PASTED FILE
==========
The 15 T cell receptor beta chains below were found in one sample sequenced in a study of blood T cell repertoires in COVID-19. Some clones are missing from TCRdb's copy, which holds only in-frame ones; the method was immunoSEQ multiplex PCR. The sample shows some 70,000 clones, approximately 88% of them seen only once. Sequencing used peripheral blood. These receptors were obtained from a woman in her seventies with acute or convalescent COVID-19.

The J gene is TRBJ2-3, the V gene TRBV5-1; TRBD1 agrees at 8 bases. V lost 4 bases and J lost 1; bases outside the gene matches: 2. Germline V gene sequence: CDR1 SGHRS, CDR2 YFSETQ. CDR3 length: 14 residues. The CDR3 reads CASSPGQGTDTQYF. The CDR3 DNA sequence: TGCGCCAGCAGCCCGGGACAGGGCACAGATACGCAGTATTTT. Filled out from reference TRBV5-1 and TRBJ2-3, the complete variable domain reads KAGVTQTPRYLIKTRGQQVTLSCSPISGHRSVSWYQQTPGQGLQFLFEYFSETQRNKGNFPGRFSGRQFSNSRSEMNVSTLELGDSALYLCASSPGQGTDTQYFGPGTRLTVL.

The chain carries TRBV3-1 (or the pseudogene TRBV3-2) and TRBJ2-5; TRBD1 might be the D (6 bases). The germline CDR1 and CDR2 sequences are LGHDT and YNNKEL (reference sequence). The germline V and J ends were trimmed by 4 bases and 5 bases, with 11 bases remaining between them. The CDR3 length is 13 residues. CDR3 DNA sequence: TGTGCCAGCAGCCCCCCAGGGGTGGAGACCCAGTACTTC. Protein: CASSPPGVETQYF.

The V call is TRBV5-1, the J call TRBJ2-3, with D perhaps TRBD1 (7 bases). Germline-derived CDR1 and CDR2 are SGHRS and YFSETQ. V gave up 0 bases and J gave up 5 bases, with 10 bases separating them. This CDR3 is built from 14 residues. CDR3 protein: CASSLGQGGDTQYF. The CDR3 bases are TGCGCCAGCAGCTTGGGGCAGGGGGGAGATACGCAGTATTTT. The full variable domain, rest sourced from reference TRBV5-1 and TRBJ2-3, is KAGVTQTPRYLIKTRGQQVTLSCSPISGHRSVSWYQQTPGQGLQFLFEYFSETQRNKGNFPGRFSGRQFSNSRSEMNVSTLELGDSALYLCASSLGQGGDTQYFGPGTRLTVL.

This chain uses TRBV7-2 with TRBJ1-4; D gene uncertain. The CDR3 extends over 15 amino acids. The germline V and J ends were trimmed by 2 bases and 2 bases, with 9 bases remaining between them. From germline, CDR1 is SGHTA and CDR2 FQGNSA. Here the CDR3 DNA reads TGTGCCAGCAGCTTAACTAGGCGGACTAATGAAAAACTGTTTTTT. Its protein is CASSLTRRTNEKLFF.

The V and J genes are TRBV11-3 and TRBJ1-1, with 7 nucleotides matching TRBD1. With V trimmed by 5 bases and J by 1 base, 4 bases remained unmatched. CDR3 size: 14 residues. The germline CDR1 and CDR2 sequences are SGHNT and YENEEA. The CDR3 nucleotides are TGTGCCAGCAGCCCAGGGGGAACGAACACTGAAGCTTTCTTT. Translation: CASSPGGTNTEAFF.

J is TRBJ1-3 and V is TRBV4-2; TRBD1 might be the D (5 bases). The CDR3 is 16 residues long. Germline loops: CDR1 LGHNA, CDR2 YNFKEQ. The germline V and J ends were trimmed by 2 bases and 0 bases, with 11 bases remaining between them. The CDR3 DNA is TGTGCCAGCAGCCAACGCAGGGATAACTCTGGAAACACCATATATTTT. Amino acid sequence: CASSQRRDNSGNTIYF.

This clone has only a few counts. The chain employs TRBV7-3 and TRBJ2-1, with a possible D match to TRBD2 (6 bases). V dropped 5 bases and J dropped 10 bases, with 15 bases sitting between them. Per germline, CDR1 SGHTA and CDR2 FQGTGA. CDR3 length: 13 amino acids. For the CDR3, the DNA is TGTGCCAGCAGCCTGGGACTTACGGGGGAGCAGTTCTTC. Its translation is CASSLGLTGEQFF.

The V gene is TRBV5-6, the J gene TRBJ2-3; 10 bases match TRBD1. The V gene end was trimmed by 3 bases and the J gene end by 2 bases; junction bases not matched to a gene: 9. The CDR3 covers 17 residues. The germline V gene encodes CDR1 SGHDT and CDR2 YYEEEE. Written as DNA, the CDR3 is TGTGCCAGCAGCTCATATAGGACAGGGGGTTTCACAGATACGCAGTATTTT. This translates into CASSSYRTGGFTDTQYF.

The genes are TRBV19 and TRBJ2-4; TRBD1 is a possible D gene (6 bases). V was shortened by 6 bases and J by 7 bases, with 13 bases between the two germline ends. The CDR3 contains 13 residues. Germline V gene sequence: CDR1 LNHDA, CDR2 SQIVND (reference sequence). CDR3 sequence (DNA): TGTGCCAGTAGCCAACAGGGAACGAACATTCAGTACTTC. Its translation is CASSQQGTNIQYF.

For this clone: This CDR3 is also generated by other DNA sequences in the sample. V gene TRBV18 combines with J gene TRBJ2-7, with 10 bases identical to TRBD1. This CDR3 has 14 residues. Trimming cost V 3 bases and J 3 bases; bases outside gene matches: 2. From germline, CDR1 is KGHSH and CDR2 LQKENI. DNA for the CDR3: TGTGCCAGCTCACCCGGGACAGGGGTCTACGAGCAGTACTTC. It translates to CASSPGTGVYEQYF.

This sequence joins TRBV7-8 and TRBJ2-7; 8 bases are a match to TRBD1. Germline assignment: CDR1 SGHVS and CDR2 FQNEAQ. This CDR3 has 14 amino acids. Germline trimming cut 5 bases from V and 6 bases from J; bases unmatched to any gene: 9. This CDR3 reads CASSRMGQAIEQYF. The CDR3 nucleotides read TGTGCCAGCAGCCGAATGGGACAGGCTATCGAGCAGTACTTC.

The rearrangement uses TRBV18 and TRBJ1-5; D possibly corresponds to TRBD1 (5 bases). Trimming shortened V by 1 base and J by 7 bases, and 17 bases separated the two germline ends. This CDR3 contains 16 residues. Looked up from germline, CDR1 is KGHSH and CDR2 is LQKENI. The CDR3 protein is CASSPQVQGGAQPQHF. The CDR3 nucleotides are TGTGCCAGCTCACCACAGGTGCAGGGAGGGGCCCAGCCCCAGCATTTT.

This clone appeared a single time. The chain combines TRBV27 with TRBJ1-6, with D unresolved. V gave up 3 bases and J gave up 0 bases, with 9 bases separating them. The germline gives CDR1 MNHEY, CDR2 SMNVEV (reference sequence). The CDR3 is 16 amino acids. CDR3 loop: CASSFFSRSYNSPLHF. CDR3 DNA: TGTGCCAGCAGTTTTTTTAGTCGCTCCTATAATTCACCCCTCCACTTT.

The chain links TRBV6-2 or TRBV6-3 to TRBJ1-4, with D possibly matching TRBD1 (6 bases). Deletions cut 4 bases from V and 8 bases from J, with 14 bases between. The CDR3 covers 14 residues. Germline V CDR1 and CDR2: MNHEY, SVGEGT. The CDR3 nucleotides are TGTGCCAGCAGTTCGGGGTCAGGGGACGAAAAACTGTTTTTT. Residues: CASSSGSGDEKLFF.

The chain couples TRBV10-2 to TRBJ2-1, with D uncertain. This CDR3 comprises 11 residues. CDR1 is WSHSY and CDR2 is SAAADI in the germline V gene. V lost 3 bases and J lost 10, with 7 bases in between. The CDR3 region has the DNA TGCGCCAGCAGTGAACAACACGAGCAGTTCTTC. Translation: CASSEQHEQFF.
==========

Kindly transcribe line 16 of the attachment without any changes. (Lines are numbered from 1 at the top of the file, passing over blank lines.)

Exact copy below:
The chain couples TRBV10-2 to TRBJ2-1, with D uncertain. This CDR3 comprises 11 residues. CDR1 is WSHSY and CDR2 is SAAADI in the germline V gene. V lost 3 bases and J lost 10, with 7 bases in between. The CDR3 region has the DNA TGCGCCAGCAGTGAACAACACGAGCAGTTCTTC. Translation: CASSEQHEQFF.